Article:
As humans, we cannot contemplate God’s ways. We live on this earth, which isn’t a perfect place, and we experience much suffering and injustice. Yet, there are times of goodness and joy and companionship with great friends. We cannot understand everything, but in obedience to God, we wait for a time of plenty. We cannot know what will become of us, but we must live out our days, and we ought to trust God in that time. Earthly things are “vanities” but God is eternal, and God may yet guide us to a resting place “because all must go to their eternal home, and the mourners will go about the streets” (12:5). This is a view of low-epistemology, of human ignorance, yet also a testimony to God’s greatness and a bleak yet apt theodicy to explain evil: Don’t question why there is evil. Of course there is evil. The world is full of it, for it is not the place of God’s eternal goodness and need not be good; still, there will be “a time to weep, and a time to laugh; a time to mourn, and a time to dance;” (Eccl 3:4). Though the Qoheleth tells us to enjoy life, this is not license to embrace personal hedonism: it is the proclamation to seize the day—carpe diem—for only God know what comes next.

[1] Raymond C. Van Leewen, “Ecclesiastes”  The Harper Collins Study Bible (New York: HarperCollins, 2006), 892.

[2] Temper Longman III, The Book of Ecclesiastes, (Grand Rapids: Eerdmans, 1998), 26.

Dealing with Something That Might Not Really Be Fully Understood Ever

There are some things out there in the universe that are nigh near impossible to define: what exactly God is, the concept of infinity (and hence the first thing on the list), the limit of y = 1 over x as x approaches 0. . . what women want. Now, in this realm of undefined, ambiguous notions consider this simple yet puzzling statement: “God is Love.” In Kurt Vonnegut’s much acclaimed and much beloved (by me not the least) novel Cat’s Cradle, this statement earns the following response from Dr. Hoenikker, an eccentric scientist who is every bit as difficult to quantify as the aforementioned phrase: “What is God? What is love?”

For a while there, in my ongoing struggle to answer both of the questions that Dr. Hoenikker poses, I thought outright that love didn’t exist. Now, please allow me to be more specific. Of course I knew that people said that they loved each other, and I knew that I cared deeply and passionately about the members of my family and about certain concepts, God among them, but I had a great difficulty saying that romantic love was anything at all like what we understand it to be.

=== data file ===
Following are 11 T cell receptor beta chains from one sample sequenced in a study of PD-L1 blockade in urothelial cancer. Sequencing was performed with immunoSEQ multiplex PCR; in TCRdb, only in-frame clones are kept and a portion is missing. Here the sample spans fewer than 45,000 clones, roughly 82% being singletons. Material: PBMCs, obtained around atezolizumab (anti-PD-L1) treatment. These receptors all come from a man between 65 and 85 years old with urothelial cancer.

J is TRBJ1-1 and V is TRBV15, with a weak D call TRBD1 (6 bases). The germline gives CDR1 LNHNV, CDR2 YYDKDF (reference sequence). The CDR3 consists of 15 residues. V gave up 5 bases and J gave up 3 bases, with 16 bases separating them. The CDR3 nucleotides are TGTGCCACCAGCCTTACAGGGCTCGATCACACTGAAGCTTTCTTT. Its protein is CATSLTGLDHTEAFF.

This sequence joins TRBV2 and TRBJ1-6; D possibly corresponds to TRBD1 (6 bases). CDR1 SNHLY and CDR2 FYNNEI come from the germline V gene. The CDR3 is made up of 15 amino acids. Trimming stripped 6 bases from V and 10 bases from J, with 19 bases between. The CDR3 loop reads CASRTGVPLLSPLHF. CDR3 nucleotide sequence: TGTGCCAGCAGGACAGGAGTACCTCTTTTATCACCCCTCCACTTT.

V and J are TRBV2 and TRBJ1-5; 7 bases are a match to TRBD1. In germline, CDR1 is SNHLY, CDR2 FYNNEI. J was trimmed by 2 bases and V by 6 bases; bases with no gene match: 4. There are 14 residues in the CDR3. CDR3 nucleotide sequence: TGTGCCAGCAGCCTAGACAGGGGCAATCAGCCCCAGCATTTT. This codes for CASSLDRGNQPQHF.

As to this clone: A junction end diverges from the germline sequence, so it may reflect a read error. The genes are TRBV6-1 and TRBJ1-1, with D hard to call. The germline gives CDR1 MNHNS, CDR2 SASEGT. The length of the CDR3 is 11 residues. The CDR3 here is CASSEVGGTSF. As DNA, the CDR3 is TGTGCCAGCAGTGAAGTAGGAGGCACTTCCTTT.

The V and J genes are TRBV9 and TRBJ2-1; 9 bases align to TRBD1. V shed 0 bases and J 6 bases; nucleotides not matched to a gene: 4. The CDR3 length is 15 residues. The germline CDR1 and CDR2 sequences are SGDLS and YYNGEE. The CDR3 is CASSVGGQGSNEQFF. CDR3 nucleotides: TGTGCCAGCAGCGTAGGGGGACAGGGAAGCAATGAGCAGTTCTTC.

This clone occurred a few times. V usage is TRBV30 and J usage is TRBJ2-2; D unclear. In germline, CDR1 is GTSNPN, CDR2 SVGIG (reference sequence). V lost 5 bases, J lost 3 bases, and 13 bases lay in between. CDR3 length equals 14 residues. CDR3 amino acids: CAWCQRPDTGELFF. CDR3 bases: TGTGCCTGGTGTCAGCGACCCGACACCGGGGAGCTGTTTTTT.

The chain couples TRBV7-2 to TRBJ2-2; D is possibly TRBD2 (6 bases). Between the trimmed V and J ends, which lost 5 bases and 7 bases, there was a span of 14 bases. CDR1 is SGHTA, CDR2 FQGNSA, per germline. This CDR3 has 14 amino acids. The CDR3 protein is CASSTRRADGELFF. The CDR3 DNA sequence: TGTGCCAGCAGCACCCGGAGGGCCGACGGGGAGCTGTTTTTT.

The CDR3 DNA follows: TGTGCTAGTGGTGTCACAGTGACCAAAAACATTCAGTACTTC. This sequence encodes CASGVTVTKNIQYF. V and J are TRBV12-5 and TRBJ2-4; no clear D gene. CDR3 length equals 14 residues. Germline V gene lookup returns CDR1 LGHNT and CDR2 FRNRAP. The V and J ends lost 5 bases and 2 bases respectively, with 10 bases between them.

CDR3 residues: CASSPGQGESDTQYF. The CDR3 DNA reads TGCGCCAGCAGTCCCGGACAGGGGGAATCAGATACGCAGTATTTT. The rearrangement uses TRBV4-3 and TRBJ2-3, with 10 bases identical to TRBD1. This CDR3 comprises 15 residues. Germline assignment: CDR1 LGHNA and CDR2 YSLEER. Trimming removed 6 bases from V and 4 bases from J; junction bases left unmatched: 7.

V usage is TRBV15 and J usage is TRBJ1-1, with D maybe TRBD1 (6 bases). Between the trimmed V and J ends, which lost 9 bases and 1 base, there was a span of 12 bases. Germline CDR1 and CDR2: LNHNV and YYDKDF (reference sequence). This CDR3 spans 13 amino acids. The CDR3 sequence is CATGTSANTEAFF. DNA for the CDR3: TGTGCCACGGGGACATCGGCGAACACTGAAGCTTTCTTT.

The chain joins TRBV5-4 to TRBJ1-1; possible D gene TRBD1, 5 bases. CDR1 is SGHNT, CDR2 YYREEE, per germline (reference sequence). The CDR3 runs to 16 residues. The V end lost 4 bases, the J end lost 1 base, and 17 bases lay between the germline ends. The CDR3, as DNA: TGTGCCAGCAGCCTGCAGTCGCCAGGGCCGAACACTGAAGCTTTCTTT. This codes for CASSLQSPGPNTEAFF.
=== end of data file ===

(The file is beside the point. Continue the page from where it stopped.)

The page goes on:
I think one of the greatest difficulties in my search and with the idea of love in general, is that the English language possesses a woefully inadequate supply of words to differentiate between the varieties of love that we feel, and within the wide network of things that this English term love attempts to define, it impoverishes itself, being neither specific enough nor broad enough to define any idea well. In an essay aptly titled “Love,” published in The Stanford Encyclopedia of Philosophy, philosopher Bennett Helm wrestles with the homonymic quality of love, stretching from this single word various emotions and expressions tagged with designating adjectives like “philial,” “erotic” or “erosic,” “platonic,” and “value-ascribing.” I think that Helm is of the same mind as me in wishing that English could be more like Greek, with its cleanly separated terms for the various powers pulsing through our bodies that often fall under the blanket term of “love;” words like eros, agape, and philia; and in Latin, amor, amicitia, and the theologically powerful caritas. In Russian, I’ve been told, there are some seven words for love, among them любовь (Ee-yoo-beet) which can be translated as the “flame of love.” Yet, in English we are left with the plainly powerful, painfully imprecise word “love.”

The Confusion: This Love (Is Takin’ Its Toll on Me)